Wednesday, February 24, 2010
At a party on Saturday (my friend Alexa's Fluorescent February soiree), I chatted with a few girls about fun races. (Click the link to see my ridiculous day-glo fuzzy boots from the party.) During our convo, I realized that this is the first winter I haven't been training for a race. No wonder I weigh my most lbs. ever.
I've done some great races. I ran a half-marathon in Vegas in 2003. It was supposed to be an easy course that's mostly flat or downhill, but my race featured 55 mph winds to the tune of porta-potties rolling down the streets (no joke). But, it was in Vegas. Nuff said.
Since then, I've run mostly 5ks in the winter time. I like quirky races like the Arnold Classic Pump and Run in Columbus and the Krispy Kreme Challenge in Raleigh that I did last year.
Not long after Phil and I started dating, we decided to do the Pump and Run together, which entails bench pressing followed by a 5k. Women have to bench 70 percent of their body weight, so my goal was always to get one rep (seriously). I ran my best time the first time I competed in 2005, but I didn't lift a rep until 2008.
You all know how the Krispy Kreme Challenge went last year. (Incidentally, I found out about that race at the Pump and Run in 2008.) I was a big talker, but not big enough of an eater and only finished eight of my dozen donuts (but I did run all four miles). Phil checked the stats from this year's race a couple weeks ago and only 65 women completed the event compared to 850 men (4 miles + 12 donuts in 60 minutes or less). Whoa. Guess there's always next year...
Monday, February 22, 2010
Where to stay
Even though I booked just over a year in advance, I snagged one of the last rooms. All of the hotels were full, which was ironic since I had been told they wouldn't permit Olympic reservations until one year in advance.
Tickets to the opening and closing ceremonies were ridiculously expensive...like $800, so I skipped those and watch them on TV. Because of its popularity, figure skating is also $$$$ and most seats are allocated to big corporate packets that are at least a couple thousand dollars. I remember the only seats available had partial view obstructions, so I passed on those tickets too.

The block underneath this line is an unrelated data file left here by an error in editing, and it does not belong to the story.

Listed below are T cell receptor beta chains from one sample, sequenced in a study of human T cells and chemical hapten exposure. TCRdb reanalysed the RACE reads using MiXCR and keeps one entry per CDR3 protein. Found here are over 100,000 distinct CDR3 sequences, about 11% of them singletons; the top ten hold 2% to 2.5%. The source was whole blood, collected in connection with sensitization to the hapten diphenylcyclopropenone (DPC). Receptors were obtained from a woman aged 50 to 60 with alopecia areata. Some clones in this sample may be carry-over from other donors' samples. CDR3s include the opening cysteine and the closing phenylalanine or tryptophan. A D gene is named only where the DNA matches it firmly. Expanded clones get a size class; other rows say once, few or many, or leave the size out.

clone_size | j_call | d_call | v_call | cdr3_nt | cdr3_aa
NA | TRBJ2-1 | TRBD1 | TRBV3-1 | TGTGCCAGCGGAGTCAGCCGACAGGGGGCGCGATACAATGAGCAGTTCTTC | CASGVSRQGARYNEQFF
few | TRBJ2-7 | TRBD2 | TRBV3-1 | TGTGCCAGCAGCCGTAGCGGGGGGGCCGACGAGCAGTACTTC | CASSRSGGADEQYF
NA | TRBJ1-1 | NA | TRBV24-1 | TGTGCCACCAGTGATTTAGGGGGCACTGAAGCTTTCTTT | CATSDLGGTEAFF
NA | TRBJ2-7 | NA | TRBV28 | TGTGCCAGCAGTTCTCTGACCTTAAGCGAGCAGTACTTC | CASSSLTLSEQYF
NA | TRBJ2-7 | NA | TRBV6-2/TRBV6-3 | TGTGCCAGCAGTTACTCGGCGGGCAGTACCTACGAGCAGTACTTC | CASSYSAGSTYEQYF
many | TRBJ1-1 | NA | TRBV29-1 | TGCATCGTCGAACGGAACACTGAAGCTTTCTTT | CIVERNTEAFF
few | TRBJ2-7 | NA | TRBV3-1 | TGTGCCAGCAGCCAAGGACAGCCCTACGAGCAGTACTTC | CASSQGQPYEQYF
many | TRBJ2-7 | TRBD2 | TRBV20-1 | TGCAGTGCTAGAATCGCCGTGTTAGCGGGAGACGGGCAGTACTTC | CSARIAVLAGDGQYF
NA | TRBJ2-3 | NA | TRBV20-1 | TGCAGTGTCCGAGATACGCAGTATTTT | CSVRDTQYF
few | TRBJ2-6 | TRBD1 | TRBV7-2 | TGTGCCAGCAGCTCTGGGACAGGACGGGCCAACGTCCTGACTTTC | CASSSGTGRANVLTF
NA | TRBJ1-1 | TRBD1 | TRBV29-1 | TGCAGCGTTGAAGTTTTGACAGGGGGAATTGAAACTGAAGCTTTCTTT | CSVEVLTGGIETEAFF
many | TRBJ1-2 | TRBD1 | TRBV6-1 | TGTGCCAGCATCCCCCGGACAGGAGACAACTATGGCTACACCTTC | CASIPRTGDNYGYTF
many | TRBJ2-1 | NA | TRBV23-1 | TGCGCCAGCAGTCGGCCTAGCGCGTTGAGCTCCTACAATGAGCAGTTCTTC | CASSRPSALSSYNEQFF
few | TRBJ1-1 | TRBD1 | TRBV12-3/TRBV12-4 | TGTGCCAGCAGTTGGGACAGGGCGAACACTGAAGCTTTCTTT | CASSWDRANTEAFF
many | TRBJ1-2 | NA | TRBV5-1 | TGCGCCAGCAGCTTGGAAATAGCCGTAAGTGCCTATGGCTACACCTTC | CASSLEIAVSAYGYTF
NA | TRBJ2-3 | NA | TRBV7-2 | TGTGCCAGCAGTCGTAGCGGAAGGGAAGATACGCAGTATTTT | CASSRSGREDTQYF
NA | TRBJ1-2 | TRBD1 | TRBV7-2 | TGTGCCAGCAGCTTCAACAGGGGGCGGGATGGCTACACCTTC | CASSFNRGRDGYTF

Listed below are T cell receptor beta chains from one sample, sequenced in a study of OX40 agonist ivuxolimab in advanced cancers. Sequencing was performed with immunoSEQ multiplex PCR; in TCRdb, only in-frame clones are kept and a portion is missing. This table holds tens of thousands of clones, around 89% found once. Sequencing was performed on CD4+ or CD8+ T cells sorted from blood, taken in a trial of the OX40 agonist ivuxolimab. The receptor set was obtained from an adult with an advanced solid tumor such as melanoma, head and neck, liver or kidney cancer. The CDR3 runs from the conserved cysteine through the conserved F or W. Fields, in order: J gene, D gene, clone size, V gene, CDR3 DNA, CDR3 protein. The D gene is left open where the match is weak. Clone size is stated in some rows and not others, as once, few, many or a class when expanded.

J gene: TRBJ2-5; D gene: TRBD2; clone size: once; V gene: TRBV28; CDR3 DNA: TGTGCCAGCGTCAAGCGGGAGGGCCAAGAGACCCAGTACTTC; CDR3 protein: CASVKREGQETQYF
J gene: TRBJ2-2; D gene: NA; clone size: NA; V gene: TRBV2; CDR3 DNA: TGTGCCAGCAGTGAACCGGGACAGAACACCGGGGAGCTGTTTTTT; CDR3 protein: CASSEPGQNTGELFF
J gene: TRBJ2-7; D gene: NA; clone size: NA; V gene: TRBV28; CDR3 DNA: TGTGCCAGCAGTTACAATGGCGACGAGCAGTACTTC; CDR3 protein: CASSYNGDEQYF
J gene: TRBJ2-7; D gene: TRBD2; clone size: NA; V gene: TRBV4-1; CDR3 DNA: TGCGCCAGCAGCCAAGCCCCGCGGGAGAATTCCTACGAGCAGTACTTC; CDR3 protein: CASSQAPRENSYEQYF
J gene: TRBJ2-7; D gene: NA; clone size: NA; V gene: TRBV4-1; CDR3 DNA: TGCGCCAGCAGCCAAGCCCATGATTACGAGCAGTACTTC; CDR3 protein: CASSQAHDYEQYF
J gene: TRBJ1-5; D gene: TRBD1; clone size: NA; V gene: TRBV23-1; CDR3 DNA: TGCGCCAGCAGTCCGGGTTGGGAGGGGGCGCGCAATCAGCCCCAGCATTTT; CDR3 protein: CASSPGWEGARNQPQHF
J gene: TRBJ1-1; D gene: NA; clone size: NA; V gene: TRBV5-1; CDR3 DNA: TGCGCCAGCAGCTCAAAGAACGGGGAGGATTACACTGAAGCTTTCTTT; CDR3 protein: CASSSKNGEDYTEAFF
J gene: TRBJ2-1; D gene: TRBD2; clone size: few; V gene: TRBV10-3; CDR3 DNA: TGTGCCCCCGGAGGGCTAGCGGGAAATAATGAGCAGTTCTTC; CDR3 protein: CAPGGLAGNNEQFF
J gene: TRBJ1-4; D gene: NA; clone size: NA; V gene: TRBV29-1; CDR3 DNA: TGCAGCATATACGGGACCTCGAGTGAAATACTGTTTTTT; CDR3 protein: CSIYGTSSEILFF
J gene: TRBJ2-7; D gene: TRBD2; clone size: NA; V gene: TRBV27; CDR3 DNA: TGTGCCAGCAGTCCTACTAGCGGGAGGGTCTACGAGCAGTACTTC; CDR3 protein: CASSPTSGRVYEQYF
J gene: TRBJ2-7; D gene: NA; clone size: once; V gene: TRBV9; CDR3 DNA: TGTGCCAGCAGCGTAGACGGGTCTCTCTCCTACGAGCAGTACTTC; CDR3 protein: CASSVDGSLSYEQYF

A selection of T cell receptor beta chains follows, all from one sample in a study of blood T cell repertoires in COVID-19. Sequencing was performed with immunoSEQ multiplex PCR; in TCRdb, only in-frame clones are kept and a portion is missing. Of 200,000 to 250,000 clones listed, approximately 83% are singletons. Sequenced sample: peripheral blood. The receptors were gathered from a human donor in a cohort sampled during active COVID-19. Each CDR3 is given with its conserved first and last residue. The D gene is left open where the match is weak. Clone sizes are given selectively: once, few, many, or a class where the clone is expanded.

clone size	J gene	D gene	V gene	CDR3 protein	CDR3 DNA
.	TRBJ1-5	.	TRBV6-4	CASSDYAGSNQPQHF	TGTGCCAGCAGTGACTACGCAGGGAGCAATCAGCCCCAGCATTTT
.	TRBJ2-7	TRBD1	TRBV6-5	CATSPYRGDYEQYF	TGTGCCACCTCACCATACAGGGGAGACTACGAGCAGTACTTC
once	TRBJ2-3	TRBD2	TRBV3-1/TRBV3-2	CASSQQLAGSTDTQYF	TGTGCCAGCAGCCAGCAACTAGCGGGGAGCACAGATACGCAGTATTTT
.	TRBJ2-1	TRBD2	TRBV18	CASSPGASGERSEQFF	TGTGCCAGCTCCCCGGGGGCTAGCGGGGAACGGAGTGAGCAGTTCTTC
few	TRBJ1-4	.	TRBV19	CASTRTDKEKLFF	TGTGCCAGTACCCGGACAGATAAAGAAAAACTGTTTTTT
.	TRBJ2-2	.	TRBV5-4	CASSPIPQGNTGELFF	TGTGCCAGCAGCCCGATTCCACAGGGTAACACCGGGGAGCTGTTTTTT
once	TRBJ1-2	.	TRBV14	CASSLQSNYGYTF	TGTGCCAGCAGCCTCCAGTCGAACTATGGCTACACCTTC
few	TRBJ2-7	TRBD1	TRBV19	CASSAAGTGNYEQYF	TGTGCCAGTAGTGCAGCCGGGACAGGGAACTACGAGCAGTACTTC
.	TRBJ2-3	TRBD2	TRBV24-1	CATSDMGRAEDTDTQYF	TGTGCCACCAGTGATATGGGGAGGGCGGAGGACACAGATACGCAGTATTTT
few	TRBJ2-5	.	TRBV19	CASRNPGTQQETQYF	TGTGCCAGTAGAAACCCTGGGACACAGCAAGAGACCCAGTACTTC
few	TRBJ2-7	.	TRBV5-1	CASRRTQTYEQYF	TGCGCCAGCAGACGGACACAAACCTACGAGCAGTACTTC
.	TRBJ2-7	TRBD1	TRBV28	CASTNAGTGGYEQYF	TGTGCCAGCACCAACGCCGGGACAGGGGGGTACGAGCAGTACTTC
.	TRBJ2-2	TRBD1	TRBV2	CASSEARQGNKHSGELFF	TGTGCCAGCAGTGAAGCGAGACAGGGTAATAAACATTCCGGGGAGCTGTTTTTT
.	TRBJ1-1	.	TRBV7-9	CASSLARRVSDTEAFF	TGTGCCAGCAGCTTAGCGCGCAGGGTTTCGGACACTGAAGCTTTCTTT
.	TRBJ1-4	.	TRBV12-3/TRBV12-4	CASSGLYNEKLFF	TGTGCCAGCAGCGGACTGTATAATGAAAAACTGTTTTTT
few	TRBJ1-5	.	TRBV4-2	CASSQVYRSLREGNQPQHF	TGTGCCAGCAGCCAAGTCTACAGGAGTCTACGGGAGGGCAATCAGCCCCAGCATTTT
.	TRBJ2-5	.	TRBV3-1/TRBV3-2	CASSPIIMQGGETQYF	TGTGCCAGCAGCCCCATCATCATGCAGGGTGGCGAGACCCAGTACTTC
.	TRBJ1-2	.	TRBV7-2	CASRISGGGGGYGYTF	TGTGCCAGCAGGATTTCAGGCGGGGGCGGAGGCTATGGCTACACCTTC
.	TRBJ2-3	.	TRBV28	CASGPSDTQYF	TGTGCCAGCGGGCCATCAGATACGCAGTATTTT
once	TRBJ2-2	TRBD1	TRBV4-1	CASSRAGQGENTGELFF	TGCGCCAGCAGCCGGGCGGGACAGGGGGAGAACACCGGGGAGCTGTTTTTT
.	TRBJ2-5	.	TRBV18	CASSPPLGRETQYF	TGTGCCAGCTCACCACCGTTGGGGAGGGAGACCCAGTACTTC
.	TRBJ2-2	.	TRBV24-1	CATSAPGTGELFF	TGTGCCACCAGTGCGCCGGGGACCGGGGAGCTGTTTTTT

Most of the events that involve a mountain (skiing, luge, snowboarding, etc.) are outside of the city center and up to two hours away. When you have the option to purchase transportation for those events...do it. Prices are reasonable and you'll avoid navigating the traffic. But, be aware that the buses depart as early as three hours before event start times and some of the skiing events start at 8 a.m. That makes for an EARLY morning.
When I went, it was shortly after 9/11, so you weren't permitted to bring any food or drink with you to events. They relaxed those rules mid-way through the Games since you're basically stranded on the mountain and dependent on the concession stands, which lead to some cases of altitude sickness (myself included, but I recovered pretty quickly).
I went to ski jumping, the luge, snowboarding (halfpipe) and speedskating events. I liked ski jumping because as an observer, I had a full view of the event, unlike some of the long ski courses or the luge. For the luge, you could practically hang your head over the side to admire the lightning-fast blur as it passed, which was amazing, but you could only see a fraction of the course. I liked the halfpipe for the same reason because you had a full view of the event.
Speedskating was incredible! I got to watch Apolo Anton Ohno compete in his first Olympic Games. My favorite event is the 5,000m relay because when team members "tap in," they actually skate in front of the current competitor and get a big push, which constitutes the transfer. It's really fun to watch. (Watch the event live at the Vancouver Olympics Friday night on NBC.)
There are live performances by well-known bands every night, but those tickets are usually only available for people who purchase the high-priced corporate packages. I bought tickets to Barenaked Ladies by visiting one of the ticket trading booths. It was such a fun concert!
Before I left for the Games, a colleague was kind enough to tell me about the pin trading tradition and gave me a few pins to get started. At Olympic village, you can trade or buy pins, and it's a really fun way to meet and interact with people from other countries. I wore my pins on a ski hat. It sounded dorky at first, but when you see that EVERYONE has pins, it's hard not to get into it.
There are also some fun interative booths at Olympic village. In one, you get to push a legit bobsled and compete against others in the crowd for the best time. That mofo was HEAVY, and I ended up defaulting since my foot went over the line. I lost to a bunch of 10-year-olds like a total loser, but it was really fun.
In another tent, I got to try on Olympic team uniforms and warm up gear from different countries. My fav were the Swiss igloo like warm ups that looked like aliens.
Tuesday, February 16, 2010
Monday, February 1, 2010
As much as I'd LOVE to visit Rio or get back to Venice, odds are that neither of those trips are happening soon. (I am, however, still attempting to wear down Phil for a Key West anniversary trip.)
But, lucky for me (and you), PlayhouseSquare's State Theater will be transforming into Carnavale on Saturday, Feb. 27, for the 19th annual Jump Back Ball. I can't wait to get my feathers on (Hold up! I assure you I'll have WAY more clothes on than the chicky pictured above).
Sound fun? Get your tix at a discount by 11 a.m. tomorrow by using discount codes from one of these three awesome Cleveland bloggers: 27 Dressses in Cleveland, Cleveland's a Plum or I Heart Cleveland.
See you there?